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The Boss to The King: Springsteen Takes on an Elvis Hit

Elvis never penned his own tunes, instead he picked the ones he liked from an endless array of chart-toppers. Among those, he found a song by Bruce Springsteen. As time went on, Elvis’s unique way of picking his music seemed more and more unusual. He was known for his cover songs, especially taking African American blues and rock songs and making them appealing to the wider, mainly white audience. His early hits like ‘That’s All Right’ and ‘Hound Dog’, along with his versions of songs by Little Richard and Ray Charles, shot him to fame but often left the original creators in the shadows.

The fairness of this practice can be questioned. Elvis’s dealings with songwriters and musicians added to the controversy. He often sought credits for writing on songs he covered, despite not having written them. This led to Dolly Parton’s famous decision not to let him cover ‘I Will Always Love You’ because she wanted to keep her own credits. Despite the potential prestige of having Elvis perform their song, many artists hesitated. Yet, with Elvis being such a monumental figure in music, many were eager for him to perform their works, seeing him as a rock and roll icon who changed the industry.

Bruce Springsteen admired Elvis and was keen on having him cover his songs. Springsteen even attempted to visit Elvis at Graceland to meet him. They nearly collaborated when Springsteen wrote a song for Elvis early in his own career. “I’d written ‘Fire’ specifically for him,” he shared with American Songwriter. He thought of giving the song to Elvis while working on the album Darkness On The Edge Of Town. The song, with its rockabilly vibe and straightforward, Americana storytelling, would have suited Elvis well.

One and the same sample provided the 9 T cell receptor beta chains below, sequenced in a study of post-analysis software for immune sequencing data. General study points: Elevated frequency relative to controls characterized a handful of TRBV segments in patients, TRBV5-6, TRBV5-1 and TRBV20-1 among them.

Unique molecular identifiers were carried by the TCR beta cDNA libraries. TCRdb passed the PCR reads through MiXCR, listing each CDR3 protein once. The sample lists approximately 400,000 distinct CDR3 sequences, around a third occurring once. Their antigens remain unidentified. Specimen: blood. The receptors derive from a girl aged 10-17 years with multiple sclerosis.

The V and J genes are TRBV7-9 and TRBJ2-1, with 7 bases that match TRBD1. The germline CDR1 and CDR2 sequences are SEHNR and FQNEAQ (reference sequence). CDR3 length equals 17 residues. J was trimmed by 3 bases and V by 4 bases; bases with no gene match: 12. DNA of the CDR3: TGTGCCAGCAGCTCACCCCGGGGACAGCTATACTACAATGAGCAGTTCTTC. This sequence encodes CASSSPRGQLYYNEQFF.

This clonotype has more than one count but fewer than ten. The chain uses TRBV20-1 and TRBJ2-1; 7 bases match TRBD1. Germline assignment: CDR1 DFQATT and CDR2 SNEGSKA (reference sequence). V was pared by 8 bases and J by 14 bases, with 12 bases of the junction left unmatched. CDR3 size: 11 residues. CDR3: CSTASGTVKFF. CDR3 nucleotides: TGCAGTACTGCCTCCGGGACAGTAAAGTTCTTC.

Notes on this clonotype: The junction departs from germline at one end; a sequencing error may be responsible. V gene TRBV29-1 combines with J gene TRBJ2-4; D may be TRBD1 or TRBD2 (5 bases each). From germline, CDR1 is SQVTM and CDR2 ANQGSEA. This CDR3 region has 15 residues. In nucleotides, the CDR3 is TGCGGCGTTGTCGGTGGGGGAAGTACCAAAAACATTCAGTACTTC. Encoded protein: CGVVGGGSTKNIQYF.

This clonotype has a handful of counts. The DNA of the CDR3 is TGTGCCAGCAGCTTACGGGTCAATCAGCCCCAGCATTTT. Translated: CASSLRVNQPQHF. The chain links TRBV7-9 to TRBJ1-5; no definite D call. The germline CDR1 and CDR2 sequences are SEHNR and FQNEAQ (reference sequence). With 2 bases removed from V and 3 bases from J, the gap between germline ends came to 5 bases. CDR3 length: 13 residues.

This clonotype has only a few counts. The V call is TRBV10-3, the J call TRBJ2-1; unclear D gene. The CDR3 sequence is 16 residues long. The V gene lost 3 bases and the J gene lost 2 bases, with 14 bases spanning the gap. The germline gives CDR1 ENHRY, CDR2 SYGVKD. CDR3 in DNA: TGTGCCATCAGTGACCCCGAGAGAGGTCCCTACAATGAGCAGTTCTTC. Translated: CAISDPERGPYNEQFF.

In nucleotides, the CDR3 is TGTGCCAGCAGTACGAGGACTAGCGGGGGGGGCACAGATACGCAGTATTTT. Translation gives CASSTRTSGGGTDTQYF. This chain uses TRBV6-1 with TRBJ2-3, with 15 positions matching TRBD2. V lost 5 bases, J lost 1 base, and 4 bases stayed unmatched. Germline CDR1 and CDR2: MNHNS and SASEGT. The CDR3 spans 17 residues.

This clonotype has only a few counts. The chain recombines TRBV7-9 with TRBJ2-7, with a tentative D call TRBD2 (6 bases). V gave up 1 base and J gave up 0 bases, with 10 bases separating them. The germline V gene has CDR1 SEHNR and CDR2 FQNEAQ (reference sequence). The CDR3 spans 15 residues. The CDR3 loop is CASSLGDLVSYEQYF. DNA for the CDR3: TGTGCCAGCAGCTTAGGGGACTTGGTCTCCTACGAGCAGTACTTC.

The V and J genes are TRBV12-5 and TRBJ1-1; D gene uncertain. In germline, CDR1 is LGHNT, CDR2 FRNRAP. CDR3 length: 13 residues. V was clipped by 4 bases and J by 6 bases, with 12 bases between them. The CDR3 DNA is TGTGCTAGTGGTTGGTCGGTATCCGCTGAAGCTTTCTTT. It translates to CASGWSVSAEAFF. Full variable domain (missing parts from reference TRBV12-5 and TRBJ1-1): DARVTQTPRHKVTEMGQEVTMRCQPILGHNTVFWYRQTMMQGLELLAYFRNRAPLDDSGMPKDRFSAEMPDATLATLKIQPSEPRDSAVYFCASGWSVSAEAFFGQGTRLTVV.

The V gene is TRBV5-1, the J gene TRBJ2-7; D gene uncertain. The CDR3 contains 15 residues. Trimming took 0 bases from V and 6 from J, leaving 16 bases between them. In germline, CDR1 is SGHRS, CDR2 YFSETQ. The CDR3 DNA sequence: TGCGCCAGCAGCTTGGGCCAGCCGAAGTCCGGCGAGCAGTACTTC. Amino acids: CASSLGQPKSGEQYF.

Springsteen passed the song to Elvis’s team, but Elvis passed away in August 1977 before he could hear it. After Elvis’s death, Springsteen felt a shift. “The scene was changing,” he remarked. “The rise of punk and British heavy music marked a new era. With the Sex Pistols, Clash, and Elvis Costello challenging the norms, and after the loss of Elvis, the last icon of a bygone era, it was clear a new direction was needed. This inspired Springsteen to craft anthems that spoke of America’s heartland.

He noted, “It was a time marked by significant endings and beginnings. The loss of Elvis loomed over our work. In the 1978 album Darkness On The Edge Of Town, Springsteen’s delivery, narrative style, and portrayal of American life echoed Elvis’s influence, with a fervor that reshaped music.

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